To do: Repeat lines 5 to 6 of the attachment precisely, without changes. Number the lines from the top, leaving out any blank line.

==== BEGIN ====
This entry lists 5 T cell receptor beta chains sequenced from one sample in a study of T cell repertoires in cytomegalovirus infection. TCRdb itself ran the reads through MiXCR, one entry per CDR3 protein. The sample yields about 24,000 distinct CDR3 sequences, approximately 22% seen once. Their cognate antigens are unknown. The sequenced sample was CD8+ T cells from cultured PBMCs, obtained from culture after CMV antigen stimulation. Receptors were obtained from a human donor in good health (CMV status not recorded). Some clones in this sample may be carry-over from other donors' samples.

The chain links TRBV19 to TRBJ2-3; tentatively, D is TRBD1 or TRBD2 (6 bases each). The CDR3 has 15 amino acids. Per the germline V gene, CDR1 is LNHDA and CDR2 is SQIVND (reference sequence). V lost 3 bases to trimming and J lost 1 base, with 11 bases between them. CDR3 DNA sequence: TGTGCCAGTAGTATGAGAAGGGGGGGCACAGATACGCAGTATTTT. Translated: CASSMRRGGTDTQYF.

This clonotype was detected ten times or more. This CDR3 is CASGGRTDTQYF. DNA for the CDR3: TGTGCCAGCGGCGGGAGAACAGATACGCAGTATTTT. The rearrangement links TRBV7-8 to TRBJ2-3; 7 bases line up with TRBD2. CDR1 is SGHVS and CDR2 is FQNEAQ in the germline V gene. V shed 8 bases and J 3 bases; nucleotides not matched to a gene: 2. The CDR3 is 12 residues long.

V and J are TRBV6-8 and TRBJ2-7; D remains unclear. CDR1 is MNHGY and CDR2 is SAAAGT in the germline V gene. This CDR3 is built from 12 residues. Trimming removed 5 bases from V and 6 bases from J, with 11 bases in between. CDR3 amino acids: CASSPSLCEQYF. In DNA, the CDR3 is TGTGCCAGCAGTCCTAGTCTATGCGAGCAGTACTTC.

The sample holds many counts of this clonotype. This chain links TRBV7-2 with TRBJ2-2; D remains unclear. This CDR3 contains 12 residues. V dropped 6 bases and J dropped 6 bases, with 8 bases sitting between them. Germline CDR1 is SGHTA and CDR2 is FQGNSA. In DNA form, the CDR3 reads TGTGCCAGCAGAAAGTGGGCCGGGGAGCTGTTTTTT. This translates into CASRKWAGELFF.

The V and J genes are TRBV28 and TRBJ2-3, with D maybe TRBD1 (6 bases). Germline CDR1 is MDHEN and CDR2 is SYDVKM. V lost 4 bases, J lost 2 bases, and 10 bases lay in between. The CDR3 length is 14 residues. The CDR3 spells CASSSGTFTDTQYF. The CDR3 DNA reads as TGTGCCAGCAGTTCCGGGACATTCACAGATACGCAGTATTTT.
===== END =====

The sample holds many counts of this clonotype. This chain links TRBV7-2 with TRBJ2-2; D remains unclear. This CDR3 contains 12 residues. V dropped 6 bases and J dropped 6 bases, with 8 bases sitting between them. Germline CDR1 is SGHTA and CDR2 is FQGNSA. In DNA form, the CDR3 reads TGTGCCAGCAGAAAGTGGGCCGGGGAGCTGTTTTTT. This translates into CASRKWAGELFF.

The V and J genes are TRBV28 and TRBJ2-3, with D maybe TRBD1 (6 bases). Germline CDR1 is MDHEN and CDR2 is SYDVKM. V lost 4 bases, J lost 2 bases, and 10 bases lay in between. The CDR3 length is 14 residues. The CDR3 spells CASSSGTFTDTQYF. The CDR3 DNA reads as TGTGCCAGCAGTTCCGGGACATTCACAGATACGCAGTATTTT.